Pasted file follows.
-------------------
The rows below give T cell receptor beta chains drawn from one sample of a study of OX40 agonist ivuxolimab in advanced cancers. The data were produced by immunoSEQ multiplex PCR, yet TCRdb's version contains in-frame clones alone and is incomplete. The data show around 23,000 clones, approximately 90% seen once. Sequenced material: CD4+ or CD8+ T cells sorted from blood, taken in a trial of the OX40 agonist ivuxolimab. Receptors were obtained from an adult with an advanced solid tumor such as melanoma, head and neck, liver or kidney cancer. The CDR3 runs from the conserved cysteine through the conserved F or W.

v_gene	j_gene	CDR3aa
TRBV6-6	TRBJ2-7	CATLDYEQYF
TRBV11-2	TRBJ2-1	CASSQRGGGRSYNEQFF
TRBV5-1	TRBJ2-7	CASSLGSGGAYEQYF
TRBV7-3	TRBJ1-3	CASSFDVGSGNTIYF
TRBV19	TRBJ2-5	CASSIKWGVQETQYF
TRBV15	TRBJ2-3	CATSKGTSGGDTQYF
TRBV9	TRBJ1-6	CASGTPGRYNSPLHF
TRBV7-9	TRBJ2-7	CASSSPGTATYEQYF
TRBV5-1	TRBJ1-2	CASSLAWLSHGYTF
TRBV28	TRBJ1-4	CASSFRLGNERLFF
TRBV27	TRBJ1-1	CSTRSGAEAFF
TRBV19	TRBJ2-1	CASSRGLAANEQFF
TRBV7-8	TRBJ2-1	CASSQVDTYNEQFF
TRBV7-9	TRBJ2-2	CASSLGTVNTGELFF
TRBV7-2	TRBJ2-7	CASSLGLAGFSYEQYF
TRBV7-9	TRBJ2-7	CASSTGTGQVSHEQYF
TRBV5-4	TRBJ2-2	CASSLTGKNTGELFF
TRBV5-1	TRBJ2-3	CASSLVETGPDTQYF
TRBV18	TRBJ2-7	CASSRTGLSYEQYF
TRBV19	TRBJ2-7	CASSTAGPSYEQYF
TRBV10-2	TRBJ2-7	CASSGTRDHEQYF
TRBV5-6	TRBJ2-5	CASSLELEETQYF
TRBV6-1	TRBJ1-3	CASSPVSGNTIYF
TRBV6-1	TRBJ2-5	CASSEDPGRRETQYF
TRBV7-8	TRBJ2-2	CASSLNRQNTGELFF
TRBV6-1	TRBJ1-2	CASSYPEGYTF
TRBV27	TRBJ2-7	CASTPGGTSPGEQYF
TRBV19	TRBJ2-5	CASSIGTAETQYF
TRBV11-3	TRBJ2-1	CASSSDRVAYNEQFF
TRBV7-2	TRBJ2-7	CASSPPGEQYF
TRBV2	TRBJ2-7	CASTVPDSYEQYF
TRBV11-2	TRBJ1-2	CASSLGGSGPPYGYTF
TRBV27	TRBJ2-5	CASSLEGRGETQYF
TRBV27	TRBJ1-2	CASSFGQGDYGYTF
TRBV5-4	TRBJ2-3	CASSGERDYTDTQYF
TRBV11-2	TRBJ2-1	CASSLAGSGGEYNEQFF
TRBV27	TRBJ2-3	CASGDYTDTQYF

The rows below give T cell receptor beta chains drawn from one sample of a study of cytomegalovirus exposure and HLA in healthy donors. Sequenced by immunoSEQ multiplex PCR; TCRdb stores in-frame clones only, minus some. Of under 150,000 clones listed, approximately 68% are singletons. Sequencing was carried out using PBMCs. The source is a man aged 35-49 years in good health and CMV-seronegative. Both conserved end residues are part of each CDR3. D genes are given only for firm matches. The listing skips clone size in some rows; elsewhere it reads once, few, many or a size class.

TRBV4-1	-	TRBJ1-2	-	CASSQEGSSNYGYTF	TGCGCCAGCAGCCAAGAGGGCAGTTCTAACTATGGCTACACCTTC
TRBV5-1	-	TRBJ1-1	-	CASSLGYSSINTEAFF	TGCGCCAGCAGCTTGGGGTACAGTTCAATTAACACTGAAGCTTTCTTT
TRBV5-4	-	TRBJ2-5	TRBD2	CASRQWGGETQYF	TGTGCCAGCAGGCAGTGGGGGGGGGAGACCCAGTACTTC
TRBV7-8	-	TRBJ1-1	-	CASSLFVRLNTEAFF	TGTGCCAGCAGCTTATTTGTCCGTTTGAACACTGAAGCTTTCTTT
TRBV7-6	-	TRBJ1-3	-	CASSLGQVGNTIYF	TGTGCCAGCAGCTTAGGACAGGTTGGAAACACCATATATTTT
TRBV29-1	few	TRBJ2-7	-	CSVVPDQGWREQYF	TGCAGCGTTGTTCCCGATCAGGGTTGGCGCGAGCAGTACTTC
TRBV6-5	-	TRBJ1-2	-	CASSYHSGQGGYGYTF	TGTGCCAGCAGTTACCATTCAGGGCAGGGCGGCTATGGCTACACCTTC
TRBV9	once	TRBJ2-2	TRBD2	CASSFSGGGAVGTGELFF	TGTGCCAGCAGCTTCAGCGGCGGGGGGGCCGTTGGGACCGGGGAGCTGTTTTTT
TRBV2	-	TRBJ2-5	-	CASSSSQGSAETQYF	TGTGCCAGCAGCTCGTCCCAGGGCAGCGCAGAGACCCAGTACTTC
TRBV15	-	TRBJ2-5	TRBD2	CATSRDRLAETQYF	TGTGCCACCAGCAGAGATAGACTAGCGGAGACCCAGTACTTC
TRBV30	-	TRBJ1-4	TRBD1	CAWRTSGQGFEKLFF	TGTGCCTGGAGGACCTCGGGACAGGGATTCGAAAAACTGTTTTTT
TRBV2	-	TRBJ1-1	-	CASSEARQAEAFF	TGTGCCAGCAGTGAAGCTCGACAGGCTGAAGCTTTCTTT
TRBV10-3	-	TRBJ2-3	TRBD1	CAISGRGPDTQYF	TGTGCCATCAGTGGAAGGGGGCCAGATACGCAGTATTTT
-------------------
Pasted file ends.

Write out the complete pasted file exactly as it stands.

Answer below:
The rows below give T cell receptor beta chains drawn from one sample of a study of OX40 agonist ivuxolimab in advanced cancers. The data were produced by immunoSEQ multiplex PCR, yet TCRdb's version contains in-frame clones alone and is incomplete. The data show around 23,000 clones, approximately 90% seen once. Sequenced material: CD4+ or CD8+ T cells sorted from blood, taken in a trial of the OX40 agonist ivuxolimab. Receptors were obtained from an adult with an advanced solid tumor such as melanoma, head and neck, liver or kidney cancer. The CDR3 runs from the conserved cysteine through the conserved F or W.

v_gene	j_gene	CDR3aa
TRBV6-6	TRBJ2-7	CATLDYEQYF
TRBV11-2	TRBJ2-1	CASSQRGGGRSYNEQFF
TRBV5-1	TRBJ2-7	CASSLGSGGAYEQYF
TRBV7-3	TRBJ1-3	CASSFDVGSGNTIYF
TRBV19	TRBJ2-5	CASSIKWGVQETQYF
TRBV15	TRBJ2-3	CATSKGTSGGDTQYF
TRBV9	TRBJ1-6	CASGTPGRYNSPLHF
TRBV7-9	TRBJ2-7	CASSSPGTATYEQYF
TRBV5-1	TRBJ1-2	CASSLAWLSHGYTF
TRBV28	TRBJ1-4	CASSFRLGNERLFF
TRBV27	TRBJ1-1	CSTRSGAEAFF
TRBV19	TRBJ2-1	CASSRGLAANEQFF
TRBV7-8	TRBJ2-1	CASSQVDTYNEQFF
TRBV7-9	TRBJ2-2	CASSLGTVNTGELFF
TRBV7-2	TRBJ2-7	CASSLGLAGFSYEQYF
TRBV7-9	TRBJ2-7	CASSTGTGQVSHEQYF
TRBV5-4	TRBJ2-2	CASSLTGKNTGELFF
TRBV5-1	TRBJ2-3	CASSLVETGPDTQYF
TRBV18	TRBJ2-7	CASSRTGLSYEQYF
TRBV19	TRBJ2-7	CASSTAGPSYEQYF
TRBV10-2	TRBJ2-7	CASSGTRDHEQYF
TRBV5-6	TRBJ2-5	CASSLELEETQYF
TRBV6-1	TRBJ1-3	CASSPVSGNTIYF
TRBV6-1	TRBJ2-5	CASSEDPGRRETQYF
TRBV7-8	TRBJ2-2	CASSLNRQNTGELFF
TRBV6-1	TRBJ1-2	CASSYPEGYTF
TRBV27	TRBJ2-7	CASTPGGTSPGEQYF
TRBV19	TRBJ2-5	CASSIGTAETQYF
TRBV11-3	TRBJ2-1	CASSSDRVAYNEQFF
TRBV7-2	TRBJ2-7	CASSPPGEQYF
TRBV2	TRBJ2-7	CASTVPDSYEQYF
TRBV11-2	TRBJ1-2	CASSLGGSGPPYGYTF
TRBV27	TRBJ2-5	CASSLEGRGETQYF
TRBV27	TRBJ1-2	CASSFGQGDYGYTF
TRBV5-4	TRBJ2-3	CASSGERDYTDTQYF
TRBV11-2	TRBJ2-1	CASSLAGSGGEYNEQFF
TRBV27	TRBJ2-3	CASGDYTDTQYF

The rows below give T cell receptor beta chains drawn from one sample of a study of cytomegalovirus exposure and HLA in healthy donors. Sequenced by immunoSEQ multiplex PCR; TCRdb stores in-frame clones only, minus some. Of under 150,000 clones listed, approximately 68% are singletons. Sequencing was carried out using PBMCs. The source is a man aged 35-49 years in good health and CMV-seronegative. Both conserved end residues are part of each CDR3. D genes are given only for firm matches. The listing skips clone size in some rows; elsewhere it reads once, few, many or a size class.

TRBV4-1	-	TRBJ1-2	-	CASSQEGSSNYGYTF	TGCGCCAGCAGCCAAGAGGGCAGTTCTAACTATGGCTACACCTTC
TRBV5-1	-	TRBJ1-1	-	CASSLGYSSINTEAFF	TGCGCCAGCAGCTTGGGGTACAGTTCAATTAACACTGAAGCTTTCTTT
TRBV5-4	-	TRBJ2-5	TRBD2	CASRQWGGETQYF	TGTGCCAGCAGGCAGTGGGGGGGGGAGACCCAGTACTTC
TRBV7-8	-	TRBJ1-1	-	CASSLFVRLNTEAFF	TGTGCCAGCAGCTTATTTGTCCGTTTGAACACTGAAGCTTTCTTT
TRBV7-6	-	TRBJ1-3	-	CASSLGQVGNTIYF	TGTGCCAGCAGCTTAGGACAGGTTGGAAACACCATATATTTT
TRBV29-1	few	TRBJ2-7	-	CSVVPDQGWREQYF	TGCAGCGTTGTTCCCGATCAGGGTTGGCGCGAGCAGTACTTC
TRBV6-5	-	TRBJ1-2	-	CASSYHSGQGGYGYTF	TGTGCCAGCAGTTACCATTCAGGGCAGGGCGGCTATGGCTACACCTTC
TRBV9	once	TRBJ2-2	TRBD2	CASSFSGGGAVGTGELFF	TGTGCCAGCAGCTTCAGCGGCGGGGGGGCCGTTGGGACCGGGGAGCTGTTTTTT
TRBV2	-	TRBJ2-5	-	CASSSSQGSAETQYF	TGTGCCAGCAGCTCGTCCCAGGGCAGCGCAGAGACCCAGTACTTC
TRBV15	-	TRBJ2-5	TRBD2	CATSRDRLAETQYF	TGTGCCACCAGCAGAGATAGACTAGCGGAGACCCAGTACTTC
TRBV30	-	TRBJ1-4	TRBD1	CAWRTSGQGFEKLFF	TGTGCCTGGAGGACCTCGGGACAGGGATTCGAAAAACTGTTTTTT
TRBV2	-	TRBJ1-1	-	CASSEARQAEAFF	TGTGCCAGCAGTGAAGCTCGACAGGCTGAAGCTTTCTTT
TRBV10-3	-	TRBJ2-3	TRBD1	CAISGRGPDTQYF	TGTGCCATCAGTGGAAGGGGGCCAGATACGCAGTATTTT